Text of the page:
I’m looking for a way to style an unordered list in XHTML with CSS such that it is rendered inline and the list items are separated by commas.

For example, the following list should be rendered as apple, orange, banana (note the missing comma at the end of the list).

<ul id="taglist">
  <li>apple</li>
  <li>orange</li>
  <li>banana</li>
</ul>

Currently, I’m using the following CSS for styling this list, which almost does what I want, but renders the list as apple, orange, banana, (note the trailing comma after banana).

#taglist {
  display: inline;
  list-style: none;
}

#taglist li {
  display: inline;
}

#taglist li:after {
  content: ", ";
}

Is there a way to solve this problem with pure CSS?

  • 2
    I like where you're going with this. The more you can keep intact the data structure that your document represents, the more you take advantage of the power of CSS. As always, though, you have to be aware of the fact that older browsers won't understand the content property. – Jakob Oct 4 '09 at 20:05
  • I found solution without additional rules and IE8 support – Vladimir Starkov Aug 16 '12 at 12:58
up vote 61 down vote accepted

To remove the trailing comma, use the :last-child pseudo-class, like so:

#taglist li:last-child:after {
    content: "";
}
  • This is certainly the easiest way, but last-child is even less-well implemented than first-child, though it depends on the usage of the site and can be compensated for with JS/jQuery, conditional comments for IE etc. ( reference: quirksmode.org/css/contents.html ) – David Thomas Oct 4 '09 at 19:56
  • 3
    I don't have data on this, but I was under the impression that browsers that don't implement first-child and last-child don't implement before, after, and content to begin with. – Jakob Oct 4 '09 at 20:03
  • Awesome. Thanks a lot. This solution works fine on Mac OS X in Safari 4.0.3 and FireFox 3.5.2. – SwedishChef Oct 4 '09 at 20:16
  • 1
    :last-child not supported in IE8, use :first-child selector instead, or just use mine solution – Vladimir Starkov Aug 16 '12 at 12:55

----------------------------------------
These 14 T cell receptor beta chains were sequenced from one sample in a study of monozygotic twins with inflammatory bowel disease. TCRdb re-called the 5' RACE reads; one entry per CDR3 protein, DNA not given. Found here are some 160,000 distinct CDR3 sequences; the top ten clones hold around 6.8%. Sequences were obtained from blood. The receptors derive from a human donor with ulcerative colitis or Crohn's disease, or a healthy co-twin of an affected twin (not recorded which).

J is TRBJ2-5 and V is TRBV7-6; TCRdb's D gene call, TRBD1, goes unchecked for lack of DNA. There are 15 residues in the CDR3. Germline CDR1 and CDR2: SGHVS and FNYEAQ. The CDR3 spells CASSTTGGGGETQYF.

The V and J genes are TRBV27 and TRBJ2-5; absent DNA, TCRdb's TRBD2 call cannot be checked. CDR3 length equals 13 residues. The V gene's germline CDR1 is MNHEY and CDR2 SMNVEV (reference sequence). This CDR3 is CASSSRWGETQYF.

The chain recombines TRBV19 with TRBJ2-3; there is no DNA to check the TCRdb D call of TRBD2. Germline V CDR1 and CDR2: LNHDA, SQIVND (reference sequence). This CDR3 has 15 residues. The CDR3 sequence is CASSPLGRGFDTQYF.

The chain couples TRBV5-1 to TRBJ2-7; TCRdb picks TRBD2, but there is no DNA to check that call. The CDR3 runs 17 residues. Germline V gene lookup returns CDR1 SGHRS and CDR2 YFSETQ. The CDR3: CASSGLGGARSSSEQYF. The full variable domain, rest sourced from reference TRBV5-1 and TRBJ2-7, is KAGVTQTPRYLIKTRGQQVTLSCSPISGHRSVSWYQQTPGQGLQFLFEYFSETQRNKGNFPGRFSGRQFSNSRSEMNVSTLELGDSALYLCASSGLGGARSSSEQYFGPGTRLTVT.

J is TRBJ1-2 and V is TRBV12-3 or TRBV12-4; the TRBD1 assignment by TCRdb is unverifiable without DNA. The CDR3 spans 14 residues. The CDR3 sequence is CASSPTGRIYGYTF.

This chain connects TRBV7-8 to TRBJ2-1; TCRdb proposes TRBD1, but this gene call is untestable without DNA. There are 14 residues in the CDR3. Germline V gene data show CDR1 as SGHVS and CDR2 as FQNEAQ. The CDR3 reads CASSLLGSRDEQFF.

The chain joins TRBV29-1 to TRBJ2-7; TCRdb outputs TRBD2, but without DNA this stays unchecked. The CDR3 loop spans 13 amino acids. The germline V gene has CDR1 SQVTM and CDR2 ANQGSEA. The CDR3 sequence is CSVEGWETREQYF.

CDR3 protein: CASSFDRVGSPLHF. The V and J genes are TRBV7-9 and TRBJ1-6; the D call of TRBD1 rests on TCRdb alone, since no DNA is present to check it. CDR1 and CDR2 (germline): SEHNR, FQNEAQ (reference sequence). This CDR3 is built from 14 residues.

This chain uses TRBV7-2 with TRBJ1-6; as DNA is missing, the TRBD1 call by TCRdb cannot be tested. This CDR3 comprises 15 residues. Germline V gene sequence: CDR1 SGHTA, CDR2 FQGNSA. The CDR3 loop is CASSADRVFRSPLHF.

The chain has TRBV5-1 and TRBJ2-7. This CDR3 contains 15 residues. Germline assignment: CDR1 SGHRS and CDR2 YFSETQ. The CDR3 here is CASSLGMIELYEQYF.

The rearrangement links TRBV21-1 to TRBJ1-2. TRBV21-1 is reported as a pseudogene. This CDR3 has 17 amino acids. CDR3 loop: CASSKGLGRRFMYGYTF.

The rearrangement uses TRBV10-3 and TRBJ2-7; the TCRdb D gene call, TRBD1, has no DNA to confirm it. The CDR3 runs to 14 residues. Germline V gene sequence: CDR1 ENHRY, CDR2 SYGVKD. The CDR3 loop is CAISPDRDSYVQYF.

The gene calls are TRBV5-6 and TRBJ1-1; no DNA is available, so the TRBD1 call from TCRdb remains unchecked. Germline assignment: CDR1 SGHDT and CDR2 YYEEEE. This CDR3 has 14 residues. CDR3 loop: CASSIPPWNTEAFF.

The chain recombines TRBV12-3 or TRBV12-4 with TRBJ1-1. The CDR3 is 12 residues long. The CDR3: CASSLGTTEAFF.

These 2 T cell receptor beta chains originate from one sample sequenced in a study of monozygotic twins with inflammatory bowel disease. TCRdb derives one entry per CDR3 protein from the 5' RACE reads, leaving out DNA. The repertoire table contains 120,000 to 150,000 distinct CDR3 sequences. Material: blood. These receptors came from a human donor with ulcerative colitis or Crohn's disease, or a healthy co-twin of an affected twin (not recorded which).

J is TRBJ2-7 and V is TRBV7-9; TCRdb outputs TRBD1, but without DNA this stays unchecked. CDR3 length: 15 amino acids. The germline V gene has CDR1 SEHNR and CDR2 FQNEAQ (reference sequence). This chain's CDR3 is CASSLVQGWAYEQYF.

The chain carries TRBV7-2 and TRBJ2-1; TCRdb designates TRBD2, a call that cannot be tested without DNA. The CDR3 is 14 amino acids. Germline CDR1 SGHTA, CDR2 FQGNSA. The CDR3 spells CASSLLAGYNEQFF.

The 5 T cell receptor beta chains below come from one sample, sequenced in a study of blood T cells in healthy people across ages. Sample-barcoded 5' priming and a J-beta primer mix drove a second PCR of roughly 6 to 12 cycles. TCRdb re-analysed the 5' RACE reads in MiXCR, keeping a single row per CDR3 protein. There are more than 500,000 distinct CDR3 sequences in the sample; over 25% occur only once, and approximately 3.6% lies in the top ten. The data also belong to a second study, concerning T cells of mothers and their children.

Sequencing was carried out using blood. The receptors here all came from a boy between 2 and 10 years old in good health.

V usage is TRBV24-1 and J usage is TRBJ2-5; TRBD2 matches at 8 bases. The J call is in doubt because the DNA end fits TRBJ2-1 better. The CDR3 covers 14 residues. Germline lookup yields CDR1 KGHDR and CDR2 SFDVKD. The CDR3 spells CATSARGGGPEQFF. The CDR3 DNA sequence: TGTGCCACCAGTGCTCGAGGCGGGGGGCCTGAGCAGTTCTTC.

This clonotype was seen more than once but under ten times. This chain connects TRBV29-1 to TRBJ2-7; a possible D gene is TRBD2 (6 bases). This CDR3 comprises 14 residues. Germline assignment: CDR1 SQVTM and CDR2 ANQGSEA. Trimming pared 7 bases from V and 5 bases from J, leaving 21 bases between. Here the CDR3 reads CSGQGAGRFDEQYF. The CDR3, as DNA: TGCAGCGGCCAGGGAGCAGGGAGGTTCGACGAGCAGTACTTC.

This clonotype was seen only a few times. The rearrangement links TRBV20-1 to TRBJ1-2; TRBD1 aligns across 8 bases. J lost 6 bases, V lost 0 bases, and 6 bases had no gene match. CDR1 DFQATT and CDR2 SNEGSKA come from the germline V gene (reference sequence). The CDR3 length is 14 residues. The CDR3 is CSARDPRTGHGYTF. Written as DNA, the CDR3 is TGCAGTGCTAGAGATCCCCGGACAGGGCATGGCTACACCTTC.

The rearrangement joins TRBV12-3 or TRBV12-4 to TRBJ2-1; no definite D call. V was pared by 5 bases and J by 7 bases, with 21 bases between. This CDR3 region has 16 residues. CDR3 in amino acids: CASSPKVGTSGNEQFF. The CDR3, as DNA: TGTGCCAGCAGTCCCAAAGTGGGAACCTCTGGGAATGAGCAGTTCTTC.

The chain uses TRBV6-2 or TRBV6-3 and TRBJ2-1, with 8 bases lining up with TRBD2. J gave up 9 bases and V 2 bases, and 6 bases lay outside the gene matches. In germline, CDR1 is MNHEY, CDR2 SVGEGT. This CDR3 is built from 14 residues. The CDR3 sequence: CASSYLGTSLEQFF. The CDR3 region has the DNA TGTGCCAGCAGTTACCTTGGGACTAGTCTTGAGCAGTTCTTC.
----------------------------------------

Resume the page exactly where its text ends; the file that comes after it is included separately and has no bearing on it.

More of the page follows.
Replace one your rule

#taglist li:after {
    content: ", ";
}

with just another one

#taglist li + li:before {
    content: ", ";
}

Pros:

  • One rule do all the work.
  • No rules for cancel previous rule,
  • IE8 Support
  • This is pretty smart, but as far as I can tell it requires additional logic or altered HTML to remove the spaces that appear before every list item because there is whitespace between the li nodes. – Jakob Aug 17 '12 at 8:46
  • @Jakob OH yeas. Shame on me. There is only one requirement to have float: left for list items. – Vladimir Starkov Aug 17 '12 at 11:36
  • 6
    Clever, but I don't like it. This behaves poorly if your line wraps. – ben author Jan 28 '13 at 16:31

It depends on browser implementation, but this should work. Though it relies on first-child, which may limit its use, but essentially puts the comma-space ", " before the list-item, rather than after. I'm not sure how padding/margins will affect this, but if you use `display: inline; with margins and padding set to zero, it should be okay.

#taglist li:before {content: ", ";}
#taglist first-child {content: ""; } /* empty string */

Edited: to respond to corrections offered in comments by Jakob.

The following works (demo page here: http://davidrhysthomas.co.uk/so/liststyles.html:

#taglist    {width: 50%;
        margin: 1em auto;
        padding: 0;
        }

li      {display: inline;
        margin: 0;
        padding: 0;
        }

li:before   {content: ", ";
        }

#taglist li:first-child:before
        {content: "";
        }

Although the commas are strangely floating-in-the-middle-of-nowhere, and, honestly, I prefer the accepted answer anyway. But just so's I wasn't leaving a horribly broken answer lying around, I thought I should fix it.

Thanks, Jakob.

  • 1
    Actually, this won't work. first-child is a pseudo-class, so it has to follow an element (li in this case), and to get the desired result it must also be followed by :before, like so: #taglist li:first-child:before { content: "" }. – Jakob Oct 4 '09 at 20:18
  • @Jakob I made the same with only one rule with + selector =) – Vladimir Starkov Aug 16 '12 at 12:52

It's easy with CSS3 you can use pseudo selector last-child and not at once:

ul#taglist li:not(:last-child):after {
    content: ", ";
}

Check results here https://jsfiddle.net/vpd4bnq1/

This is the way that the guys at A List Apart recommend in their article “Taming Lists":

#taglist ul li:after {
    content: ",";
}

#taglist ul li.last:after {
    content: "";
}

This requires having the last item in your list tagged with a class attribute value of “last”:

<ul id="taglist">
  <li>apple</li>
  <li>orange</li>
  <li class="last">banana</li>
</ul>

There is no pure css way to do it that's cross-browser compatible ( thanks to Microsoft ). I suggest you just do it with server-side logic.

You can probably get close with using a last class on the last li and using background images for all lis but the last, but you will not be able to do :last-child and content: in IEs.

  • 1
    solution became cross-browser compatible starting from IE8, if you will use + selector instead of :last-child one, and before instead :after – Vladimir Starkov Aug 16 '12 at 12:59

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